Historic treaty to protect the ocean beyond national jurisdictions officially adopted

Northern Royal Albatross in flight Oscar ThomasA Northern Royal Albatross in flight over the ocean; photograph by Oscar Thomas. The new treaty on the conservation and sustainable use of marine biological diversity of areas beyond national jurisdiction (BBNJ) could be significant for the conservation of albatrosses and petrels.

On Monday 19 June, whilst albatross enthusiasts were raising awareness of plastic pollution in celebration of World Albatross Day, a momentous occasion in ocean conservation was taking place at the UN Headquarters in New York. Governments officially adopted a new legally binding instrument under the United Nations Convention on the Law of the Sea (UNCLOS) on the conservation and sustainable use of marine biological diversity of areas beyond national jurisdiction (BBNJ).

After the successful conclusion of negotiations on the Agreement in early March 2023, the draft text underwent a technical edit by an informal open-ended working group before its adoption. 

UN Secretary, António Guterres, in his address to delegates of the Intergovernmental Conference (IGC) pointed to the multiple threats faced by the ocean and hailed governments for coming together on the landmark treaty at such a critical time, saying:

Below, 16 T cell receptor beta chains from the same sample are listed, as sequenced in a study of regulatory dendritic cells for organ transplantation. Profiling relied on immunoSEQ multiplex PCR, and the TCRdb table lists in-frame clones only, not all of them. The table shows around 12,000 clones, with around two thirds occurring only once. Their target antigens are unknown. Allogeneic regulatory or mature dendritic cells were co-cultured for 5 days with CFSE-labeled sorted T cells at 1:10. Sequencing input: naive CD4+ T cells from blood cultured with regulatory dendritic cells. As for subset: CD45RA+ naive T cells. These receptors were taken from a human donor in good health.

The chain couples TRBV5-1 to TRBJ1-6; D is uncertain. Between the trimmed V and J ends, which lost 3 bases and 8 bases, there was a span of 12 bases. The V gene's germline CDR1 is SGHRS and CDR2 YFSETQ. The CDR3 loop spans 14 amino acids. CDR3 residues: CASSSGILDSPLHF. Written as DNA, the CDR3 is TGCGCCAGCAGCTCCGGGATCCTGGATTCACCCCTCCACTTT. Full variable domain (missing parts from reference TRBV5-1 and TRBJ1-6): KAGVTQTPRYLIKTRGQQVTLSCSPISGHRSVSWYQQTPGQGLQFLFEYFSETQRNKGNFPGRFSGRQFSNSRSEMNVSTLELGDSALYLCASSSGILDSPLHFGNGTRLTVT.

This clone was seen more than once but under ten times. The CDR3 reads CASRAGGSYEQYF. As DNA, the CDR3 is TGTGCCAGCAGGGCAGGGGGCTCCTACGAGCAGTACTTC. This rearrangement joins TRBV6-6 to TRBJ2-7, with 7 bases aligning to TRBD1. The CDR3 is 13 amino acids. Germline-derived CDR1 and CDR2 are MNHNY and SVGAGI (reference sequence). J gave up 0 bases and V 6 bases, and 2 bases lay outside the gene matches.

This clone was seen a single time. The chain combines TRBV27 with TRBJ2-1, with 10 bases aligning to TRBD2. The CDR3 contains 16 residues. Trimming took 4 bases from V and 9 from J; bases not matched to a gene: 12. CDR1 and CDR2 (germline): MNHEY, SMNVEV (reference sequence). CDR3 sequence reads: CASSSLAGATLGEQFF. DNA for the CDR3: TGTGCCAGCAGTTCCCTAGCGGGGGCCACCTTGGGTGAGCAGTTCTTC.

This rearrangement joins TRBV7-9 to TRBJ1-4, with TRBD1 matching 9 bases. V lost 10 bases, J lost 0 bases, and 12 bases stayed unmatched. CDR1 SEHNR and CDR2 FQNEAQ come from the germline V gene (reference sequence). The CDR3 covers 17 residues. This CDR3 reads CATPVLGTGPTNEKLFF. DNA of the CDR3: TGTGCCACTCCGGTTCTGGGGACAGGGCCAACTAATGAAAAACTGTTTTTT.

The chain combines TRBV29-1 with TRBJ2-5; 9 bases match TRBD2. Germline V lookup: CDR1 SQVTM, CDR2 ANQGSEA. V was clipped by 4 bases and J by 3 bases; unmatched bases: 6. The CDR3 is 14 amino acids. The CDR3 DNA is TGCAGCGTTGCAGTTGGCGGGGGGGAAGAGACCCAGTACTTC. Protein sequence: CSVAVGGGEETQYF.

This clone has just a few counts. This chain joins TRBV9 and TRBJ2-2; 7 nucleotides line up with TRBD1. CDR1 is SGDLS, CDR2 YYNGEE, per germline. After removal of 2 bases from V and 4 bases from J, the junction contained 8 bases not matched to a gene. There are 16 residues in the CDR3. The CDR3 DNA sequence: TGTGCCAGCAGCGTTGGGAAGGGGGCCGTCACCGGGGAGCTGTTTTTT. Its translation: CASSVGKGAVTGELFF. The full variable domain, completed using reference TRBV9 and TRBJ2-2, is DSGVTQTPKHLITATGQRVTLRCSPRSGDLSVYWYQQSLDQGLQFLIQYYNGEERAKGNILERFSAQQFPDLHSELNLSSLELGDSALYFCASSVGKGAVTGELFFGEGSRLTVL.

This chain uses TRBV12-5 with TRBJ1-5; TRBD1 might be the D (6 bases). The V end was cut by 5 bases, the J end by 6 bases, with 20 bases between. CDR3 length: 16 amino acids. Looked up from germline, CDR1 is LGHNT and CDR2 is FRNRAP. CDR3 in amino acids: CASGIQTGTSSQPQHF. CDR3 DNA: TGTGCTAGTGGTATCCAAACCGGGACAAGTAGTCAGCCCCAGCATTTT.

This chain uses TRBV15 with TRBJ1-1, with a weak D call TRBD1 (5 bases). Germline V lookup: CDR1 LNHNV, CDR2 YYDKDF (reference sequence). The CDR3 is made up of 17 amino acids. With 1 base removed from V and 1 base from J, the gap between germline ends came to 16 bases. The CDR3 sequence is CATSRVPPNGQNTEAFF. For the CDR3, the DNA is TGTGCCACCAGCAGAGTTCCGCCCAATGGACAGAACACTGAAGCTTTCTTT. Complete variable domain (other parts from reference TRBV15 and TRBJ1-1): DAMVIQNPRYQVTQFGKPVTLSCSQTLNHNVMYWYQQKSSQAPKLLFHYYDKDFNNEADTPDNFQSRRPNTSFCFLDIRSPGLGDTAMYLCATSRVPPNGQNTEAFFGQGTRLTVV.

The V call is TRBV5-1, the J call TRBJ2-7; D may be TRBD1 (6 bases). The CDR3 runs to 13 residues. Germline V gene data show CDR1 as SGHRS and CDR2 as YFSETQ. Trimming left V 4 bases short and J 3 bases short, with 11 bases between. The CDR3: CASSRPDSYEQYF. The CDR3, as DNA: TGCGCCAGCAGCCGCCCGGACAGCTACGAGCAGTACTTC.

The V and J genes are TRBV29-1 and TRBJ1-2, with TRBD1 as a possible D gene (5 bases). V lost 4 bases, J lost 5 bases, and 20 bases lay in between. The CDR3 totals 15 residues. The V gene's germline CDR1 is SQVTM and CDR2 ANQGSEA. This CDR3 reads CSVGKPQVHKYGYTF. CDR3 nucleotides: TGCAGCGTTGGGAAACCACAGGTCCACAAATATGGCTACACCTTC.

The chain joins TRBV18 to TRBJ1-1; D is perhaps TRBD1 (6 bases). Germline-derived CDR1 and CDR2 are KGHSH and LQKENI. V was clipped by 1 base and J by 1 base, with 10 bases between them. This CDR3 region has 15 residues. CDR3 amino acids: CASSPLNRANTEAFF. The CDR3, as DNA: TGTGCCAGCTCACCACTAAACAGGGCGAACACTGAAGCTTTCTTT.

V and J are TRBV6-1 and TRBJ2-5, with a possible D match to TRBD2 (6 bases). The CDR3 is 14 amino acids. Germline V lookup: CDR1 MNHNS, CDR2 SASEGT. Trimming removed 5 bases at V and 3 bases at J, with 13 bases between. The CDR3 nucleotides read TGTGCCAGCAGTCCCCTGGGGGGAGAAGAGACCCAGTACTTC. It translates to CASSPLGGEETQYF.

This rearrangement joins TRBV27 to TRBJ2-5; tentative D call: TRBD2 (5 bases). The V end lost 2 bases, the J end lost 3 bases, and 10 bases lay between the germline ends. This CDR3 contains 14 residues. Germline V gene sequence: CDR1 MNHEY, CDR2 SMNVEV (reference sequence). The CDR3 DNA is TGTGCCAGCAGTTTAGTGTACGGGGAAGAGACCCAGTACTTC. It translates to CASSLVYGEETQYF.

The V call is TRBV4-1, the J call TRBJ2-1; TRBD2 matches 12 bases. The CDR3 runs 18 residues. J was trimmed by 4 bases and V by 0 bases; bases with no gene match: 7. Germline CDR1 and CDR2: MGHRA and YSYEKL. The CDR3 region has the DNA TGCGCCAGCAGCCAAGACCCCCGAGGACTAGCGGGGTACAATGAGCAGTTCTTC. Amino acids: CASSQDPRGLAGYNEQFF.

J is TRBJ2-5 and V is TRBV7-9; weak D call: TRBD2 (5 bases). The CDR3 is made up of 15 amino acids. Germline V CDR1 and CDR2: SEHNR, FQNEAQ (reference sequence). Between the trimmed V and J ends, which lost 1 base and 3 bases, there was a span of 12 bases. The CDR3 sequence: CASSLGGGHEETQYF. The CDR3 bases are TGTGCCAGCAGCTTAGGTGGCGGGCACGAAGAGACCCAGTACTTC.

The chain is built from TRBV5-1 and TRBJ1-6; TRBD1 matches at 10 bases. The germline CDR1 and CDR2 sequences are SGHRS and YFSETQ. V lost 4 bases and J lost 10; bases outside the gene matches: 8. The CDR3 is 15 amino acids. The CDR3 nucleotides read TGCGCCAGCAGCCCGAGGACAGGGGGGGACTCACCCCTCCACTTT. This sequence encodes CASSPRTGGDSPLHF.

“Climate change is heating our planet, disrupting weather patterns and ocean currents, and altering marine ecosystems and the species living there…Marine biodiversity is under attack from overfishing, over-exploitation and ocean acidification. Over one-third of fish stocks are being harvested at unsustainable levels. And we are polluting our coastal waters with chemicals, plastics and human waste. The historic achievement we celebrate today is vital to address these threats, and ensure the sustainability of those areas not covered under national jurisdiction.”

The Agreement, which has been under negotiation by the IGC since 2018, provides a legal framework for governing the vast areas of waters beyond national boundaries – over two-thirds of the ocean. It incorporates a number of mechanisms to ensure the conservation and sustainable use of BBNJ, including: 

  • provisions on marine genetic resources (MGRs); 

  • Area Based Management Tools (ABMT), including marine protected areas (MPAs); 

  • environmental impact assessments (EIA), and; 

  • capacity-building and the transfer of marine technology (CB&TMT).

Albatrosses and petrels traverse vast areas of the open ocean and cross multiple national borders, making conservation efforts complex and challenging. The treaty could herald a significant moment for the conservation of ACAP-listed species, offering a framework to address the numerous challenges faced by these remarkable seabirds. 

IGC President Rena Lee (Singapore), who has been praised for steering the Agreement to its success, has urged for its swift ratification. The BBNJ Agreement requires 60 parties to ratify it before it can come into force and opens for signature on 20 September 2023. 

More information on the BBNJ can be found at the United Nations website, here.

3 July 2023

The Agreement on the
Conservation of Albatrosses and Petrels

ACAP is a multilateral agreement which seeks to conserve listed albatrosses, petrels and shearwaters by coordinating international activity to mitigate known threats to their populations.

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